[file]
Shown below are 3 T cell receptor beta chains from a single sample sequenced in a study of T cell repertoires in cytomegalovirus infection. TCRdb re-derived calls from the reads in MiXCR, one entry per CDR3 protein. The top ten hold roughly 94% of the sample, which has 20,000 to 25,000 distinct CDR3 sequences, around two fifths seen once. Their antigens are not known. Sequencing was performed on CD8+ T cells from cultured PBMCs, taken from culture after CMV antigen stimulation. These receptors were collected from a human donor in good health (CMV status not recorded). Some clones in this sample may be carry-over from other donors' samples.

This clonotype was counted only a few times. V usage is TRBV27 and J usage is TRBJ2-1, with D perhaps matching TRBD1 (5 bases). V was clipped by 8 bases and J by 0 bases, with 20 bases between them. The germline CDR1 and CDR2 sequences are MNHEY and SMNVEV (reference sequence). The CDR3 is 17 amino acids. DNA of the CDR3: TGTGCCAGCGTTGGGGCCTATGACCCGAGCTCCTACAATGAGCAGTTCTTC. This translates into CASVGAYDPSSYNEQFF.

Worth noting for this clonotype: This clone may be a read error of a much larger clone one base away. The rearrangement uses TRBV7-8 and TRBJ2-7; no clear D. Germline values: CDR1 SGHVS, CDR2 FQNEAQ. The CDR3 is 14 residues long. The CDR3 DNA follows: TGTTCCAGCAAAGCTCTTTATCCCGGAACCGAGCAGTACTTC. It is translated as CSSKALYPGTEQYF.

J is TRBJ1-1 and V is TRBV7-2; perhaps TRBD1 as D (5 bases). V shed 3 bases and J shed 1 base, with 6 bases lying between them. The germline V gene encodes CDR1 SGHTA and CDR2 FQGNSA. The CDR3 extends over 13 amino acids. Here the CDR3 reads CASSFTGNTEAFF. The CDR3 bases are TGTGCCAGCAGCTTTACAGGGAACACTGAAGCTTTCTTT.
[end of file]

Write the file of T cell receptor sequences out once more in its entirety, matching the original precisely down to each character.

Shown below are 3 T cell receptor beta chains from a single sample sequenced in a study of T cell repertoires in cytomegalovirus infection. TCRdb re-derived calls from the reads in MiXCR, one entry per CDR3 protein. The top ten hold roughly 94% of the sample, which has 20,000 to 25,000 distinct CDR3 sequences, around two fifths seen once. Their antigens are not known. Sequencing was performed on CD8+ T cells from cultured PBMCs, taken from culture after CMV antigen stimulation. These receptors were collected from a human donor in good health (CMV status not recorded). Some clones in this sample may be carry-over from other donors' samples.

This clonotype was counted only a few times. V usage is TRBV27 and J usage is TRBJ2-1, with D perhaps matching TRBD1 (5 bases). V was clipped by 8 bases and J by 0 bases, with 20 bases between them. The germline CDR1 and CDR2 sequences are MNHEY and SMNVEV (reference sequence). The CDR3 is 17 amino acids. DNA of the CDR3: TGTGCCAGCGTTGGGGCCTATGACCCGAGCTCCTACAATGAGCAGTTCTTC. This translates into CASVGAYDPSSYNEQFF.

Worth noting for this clonotype: This clone may be a read error of a much larger clone one base away. The rearrangement uses TRBV7-8 and TRBJ2-7; no clear D. Germline values: CDR1 SGHVS, CDR2 FQNEAQ. The CDR3 is 14 residues long. The CDR3 DNA follows: TGTTCCAGCAAAGCTCTTTATCCCGGAACCGAGCAGTACTTC. It is translated as CSSKALYPGTEQYF.

J is TRBJ1-1 and V is TRBV7-2; perhaps TRBD1 as D (5 bases). V shed 3 bases and J shed 1 base, with 6 bases lying between them. The germline V gene encodes CDR1 SGHTA and CDR2 FQGNSA. The CDR3 extends over 13 amino acids. Here the CDR3 reads CASSFTGNTEAFF. The CDR3 bases are TGTGCCAGCAGCTTTACAGGGAACACTGAAGCTTTCTTT.